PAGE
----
And just as importantly, you may meet folks who may not normally be into someone like you — someone who may be below-average height, for example — but your charm, personality, humor and other sterling qualities win them over. This is why playing the long game of getting to know people and building connections and relationships with them works to your advantage. Over time, uniqueness and individuality wins. So taking an approach of “meet lots of people, make friends, see what happens” is a good way for you to increase your potential dating pool.
And going to events specifically for LGBTQ people has one additional benefit: folks who are going to events specifically for queer folks are more likely to be aware of issues that disproportionally affect other queer people. Such as, say, being HIV+. As you said, TC22: you may be seropositive, but advances in medicine in general and HIV treatment in particular means that being HIV+ in 2021 isn’t the same as it was in the 80s or 90s. Because you’re on antiviral medication and your viral load is undetectable, there is virtually no chance of your passing the virus on to an HIV negative partner. If you combine this with your partners being on PREP and using condoms, then the odds of a negative partner catching the virus from you is almost nil.
For those of us who grew up in the early days of the AIDS crisis, this is mindblowing compared to where things were before. There’s been a lot of outreach to the LGBTQ community to help spread this information, especially considering how disproportionately HIV affects men who sleep with men. Folks who are active within the community are, thus, more likely to be aware of PrEP and suppressive medication and, as a result, are less likely to have the same knee-jerk reaction to finding out that you’re positive.
However, there’s still a lot of ignorance and misinformation out there, and it’s not unreasonable that some folks would regard being HIV+ as a deal-breaker. But here’s the thing: when it comes to socially divisive issues — such as sexuality, kink or serostatus — we often tend to react less to the person and more to the image that’s in our heads. One of the most effective ways of breaking down stereotypes about others is actually meeting people and getting to know them as people instead of as lables or images in our heads. So while there may be folks who have an initial “eeeeeenh” reaction to your being HIV+, being up front and unashamed of having HIV, being able and willing to explain what being on PrEP does and what an undetectable viral load means can make a difference in how folks see you. Your being able to explain your situation, combined with meeting someone who’s looking for the same committed, long-term relationship you are, could be the precise thing that pushes someone off the fence and gives them permission to do what they actually want: date you and see where things go.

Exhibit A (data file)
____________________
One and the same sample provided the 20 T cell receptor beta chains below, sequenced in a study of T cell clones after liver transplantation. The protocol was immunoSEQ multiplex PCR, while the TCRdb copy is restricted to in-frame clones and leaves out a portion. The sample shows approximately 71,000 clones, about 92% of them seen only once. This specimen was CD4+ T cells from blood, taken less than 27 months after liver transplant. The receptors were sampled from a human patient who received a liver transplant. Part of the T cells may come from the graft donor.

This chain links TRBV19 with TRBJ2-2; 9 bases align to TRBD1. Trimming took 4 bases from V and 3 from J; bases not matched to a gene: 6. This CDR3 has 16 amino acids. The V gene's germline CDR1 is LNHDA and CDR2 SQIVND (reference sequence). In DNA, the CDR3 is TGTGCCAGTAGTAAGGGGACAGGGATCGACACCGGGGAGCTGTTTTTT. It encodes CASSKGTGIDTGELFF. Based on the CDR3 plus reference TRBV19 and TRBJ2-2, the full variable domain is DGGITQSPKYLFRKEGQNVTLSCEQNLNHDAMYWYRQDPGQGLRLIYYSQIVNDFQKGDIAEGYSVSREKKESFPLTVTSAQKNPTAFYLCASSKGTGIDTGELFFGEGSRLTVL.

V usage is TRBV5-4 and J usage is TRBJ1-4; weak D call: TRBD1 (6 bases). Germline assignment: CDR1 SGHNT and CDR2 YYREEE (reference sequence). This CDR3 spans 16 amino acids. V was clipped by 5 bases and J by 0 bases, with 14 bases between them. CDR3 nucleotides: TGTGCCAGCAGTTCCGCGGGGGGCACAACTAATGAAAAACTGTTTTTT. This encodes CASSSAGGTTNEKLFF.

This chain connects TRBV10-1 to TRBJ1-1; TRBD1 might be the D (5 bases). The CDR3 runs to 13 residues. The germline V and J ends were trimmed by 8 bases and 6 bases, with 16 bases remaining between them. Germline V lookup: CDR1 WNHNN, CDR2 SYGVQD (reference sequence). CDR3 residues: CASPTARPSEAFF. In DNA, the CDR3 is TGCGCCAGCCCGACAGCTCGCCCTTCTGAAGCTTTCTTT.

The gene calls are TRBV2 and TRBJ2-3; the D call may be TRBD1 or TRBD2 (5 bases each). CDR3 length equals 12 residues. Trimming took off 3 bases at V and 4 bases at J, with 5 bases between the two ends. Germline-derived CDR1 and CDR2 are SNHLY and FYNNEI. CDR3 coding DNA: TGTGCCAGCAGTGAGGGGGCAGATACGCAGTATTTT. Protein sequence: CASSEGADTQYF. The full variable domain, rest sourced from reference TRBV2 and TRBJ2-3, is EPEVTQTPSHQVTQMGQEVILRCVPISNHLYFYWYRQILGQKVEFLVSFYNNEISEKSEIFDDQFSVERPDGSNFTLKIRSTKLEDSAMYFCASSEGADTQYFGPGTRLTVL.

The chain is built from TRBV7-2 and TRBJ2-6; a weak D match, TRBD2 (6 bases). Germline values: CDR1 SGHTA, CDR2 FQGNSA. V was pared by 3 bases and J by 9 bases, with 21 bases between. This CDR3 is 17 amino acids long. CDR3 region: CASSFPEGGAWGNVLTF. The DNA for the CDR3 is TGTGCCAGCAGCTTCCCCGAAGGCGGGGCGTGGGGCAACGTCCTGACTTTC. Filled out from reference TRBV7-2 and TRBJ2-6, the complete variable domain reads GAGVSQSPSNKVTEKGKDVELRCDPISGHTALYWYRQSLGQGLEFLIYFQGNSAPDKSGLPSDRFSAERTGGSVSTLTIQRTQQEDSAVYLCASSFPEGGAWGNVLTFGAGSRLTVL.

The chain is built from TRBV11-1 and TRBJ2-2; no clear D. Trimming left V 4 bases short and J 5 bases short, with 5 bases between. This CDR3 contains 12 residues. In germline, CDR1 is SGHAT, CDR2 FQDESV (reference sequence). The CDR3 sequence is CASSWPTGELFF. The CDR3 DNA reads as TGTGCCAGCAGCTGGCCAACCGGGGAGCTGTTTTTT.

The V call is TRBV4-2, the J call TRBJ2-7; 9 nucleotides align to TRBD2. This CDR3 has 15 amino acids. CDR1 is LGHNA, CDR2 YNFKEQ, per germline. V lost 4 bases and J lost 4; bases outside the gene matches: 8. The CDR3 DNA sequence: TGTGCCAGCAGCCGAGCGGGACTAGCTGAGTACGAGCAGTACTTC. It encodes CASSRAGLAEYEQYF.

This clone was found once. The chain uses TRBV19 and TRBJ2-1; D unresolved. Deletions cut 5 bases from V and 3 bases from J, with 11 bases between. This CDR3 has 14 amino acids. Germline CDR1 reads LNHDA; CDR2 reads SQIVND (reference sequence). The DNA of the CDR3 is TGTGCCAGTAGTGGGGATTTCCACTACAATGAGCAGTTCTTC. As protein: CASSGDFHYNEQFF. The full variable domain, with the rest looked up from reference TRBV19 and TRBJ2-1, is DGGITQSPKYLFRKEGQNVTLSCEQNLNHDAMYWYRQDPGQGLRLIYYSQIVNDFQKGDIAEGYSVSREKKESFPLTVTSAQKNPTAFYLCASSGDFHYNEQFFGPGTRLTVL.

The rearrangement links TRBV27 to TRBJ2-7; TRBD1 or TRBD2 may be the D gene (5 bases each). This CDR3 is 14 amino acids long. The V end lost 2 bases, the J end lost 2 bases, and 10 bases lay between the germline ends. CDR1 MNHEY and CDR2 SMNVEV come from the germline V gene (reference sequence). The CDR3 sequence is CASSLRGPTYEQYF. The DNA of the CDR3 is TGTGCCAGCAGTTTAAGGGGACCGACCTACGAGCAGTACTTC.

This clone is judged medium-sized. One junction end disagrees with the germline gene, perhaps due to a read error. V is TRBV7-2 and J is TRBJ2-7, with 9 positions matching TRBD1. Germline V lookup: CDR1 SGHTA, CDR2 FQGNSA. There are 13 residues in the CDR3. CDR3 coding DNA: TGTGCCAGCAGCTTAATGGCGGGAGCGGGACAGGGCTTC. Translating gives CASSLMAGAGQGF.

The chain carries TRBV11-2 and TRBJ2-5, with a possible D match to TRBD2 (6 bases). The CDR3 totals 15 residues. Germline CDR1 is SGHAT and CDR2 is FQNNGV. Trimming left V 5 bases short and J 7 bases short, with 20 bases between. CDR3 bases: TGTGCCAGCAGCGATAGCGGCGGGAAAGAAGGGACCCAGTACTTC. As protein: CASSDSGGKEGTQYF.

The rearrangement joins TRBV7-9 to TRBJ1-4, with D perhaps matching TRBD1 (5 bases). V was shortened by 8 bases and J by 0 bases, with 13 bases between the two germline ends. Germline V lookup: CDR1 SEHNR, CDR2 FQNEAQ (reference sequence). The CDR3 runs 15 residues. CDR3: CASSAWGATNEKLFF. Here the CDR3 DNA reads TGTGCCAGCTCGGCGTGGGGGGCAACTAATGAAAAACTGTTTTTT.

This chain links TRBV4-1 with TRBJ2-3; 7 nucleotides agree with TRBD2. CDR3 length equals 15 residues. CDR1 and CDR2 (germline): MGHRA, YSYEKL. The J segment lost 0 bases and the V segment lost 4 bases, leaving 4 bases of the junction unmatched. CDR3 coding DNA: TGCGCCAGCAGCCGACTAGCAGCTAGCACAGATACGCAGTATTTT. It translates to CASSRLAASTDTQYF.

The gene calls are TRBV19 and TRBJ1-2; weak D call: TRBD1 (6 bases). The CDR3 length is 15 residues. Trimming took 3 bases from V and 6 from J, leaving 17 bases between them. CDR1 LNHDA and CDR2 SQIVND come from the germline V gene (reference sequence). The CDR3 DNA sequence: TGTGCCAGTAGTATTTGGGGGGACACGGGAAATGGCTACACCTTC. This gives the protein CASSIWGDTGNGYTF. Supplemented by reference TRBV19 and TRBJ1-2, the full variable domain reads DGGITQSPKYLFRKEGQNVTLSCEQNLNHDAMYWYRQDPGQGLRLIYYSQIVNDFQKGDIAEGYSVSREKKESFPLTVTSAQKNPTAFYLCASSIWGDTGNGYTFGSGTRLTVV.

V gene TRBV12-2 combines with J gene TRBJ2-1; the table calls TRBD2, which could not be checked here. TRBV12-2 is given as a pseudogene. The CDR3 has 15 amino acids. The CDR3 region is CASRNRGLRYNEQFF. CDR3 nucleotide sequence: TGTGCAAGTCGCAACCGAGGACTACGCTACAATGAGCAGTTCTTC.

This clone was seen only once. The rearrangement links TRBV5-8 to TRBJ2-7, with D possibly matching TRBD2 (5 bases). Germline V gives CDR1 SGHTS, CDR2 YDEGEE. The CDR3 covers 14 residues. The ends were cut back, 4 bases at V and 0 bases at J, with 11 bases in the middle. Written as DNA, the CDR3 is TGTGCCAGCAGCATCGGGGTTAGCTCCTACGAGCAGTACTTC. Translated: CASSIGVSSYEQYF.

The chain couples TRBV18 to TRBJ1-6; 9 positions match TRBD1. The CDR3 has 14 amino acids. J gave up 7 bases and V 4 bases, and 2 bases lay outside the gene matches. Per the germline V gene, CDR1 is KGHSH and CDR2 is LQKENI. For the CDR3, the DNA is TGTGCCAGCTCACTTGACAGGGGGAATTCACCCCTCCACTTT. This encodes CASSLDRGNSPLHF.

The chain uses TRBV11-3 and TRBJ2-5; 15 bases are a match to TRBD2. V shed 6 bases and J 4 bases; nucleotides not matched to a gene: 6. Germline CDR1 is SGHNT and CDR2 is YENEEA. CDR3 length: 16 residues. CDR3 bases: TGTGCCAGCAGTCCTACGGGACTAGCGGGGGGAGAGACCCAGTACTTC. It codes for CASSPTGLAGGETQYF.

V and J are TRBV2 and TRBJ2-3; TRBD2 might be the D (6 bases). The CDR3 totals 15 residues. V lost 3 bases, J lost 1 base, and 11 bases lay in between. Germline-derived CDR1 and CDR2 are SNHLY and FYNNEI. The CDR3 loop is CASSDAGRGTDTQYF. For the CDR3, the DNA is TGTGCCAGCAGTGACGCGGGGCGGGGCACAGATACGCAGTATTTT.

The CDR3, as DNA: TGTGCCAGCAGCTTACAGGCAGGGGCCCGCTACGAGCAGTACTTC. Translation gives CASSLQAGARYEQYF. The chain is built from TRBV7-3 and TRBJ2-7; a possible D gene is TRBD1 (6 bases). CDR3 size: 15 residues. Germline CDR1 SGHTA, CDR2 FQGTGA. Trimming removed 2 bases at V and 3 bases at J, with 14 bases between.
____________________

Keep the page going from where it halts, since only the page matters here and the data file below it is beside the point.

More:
Now, as I’ve told other guys in your situation: you’re still going to deal with assholes and folks who can’t or won’t update their mental ideas about what it means to have HIV. However, this is, in its own perverse way, a super power; all that’s happening is that folks who are demonstrably wrong for you are sorting themselves out of your dating pool. Your having HIV is just one aspect of the sum totality of who you are. How they respond to that information, on the other hand, tells you everything you need to know about them.
I’m not gonna lie, TC22: you’ve got some serious challenges ahead of you, challenges that other folks simply aren’t going to have to face. But as I’ve said before: nobody said that this was going to be easy. They said that it would be worth it.
Please send your questions to Dr. NerdLove at his website (www.doctornerdlove.com/contact); or to his email, email@example.com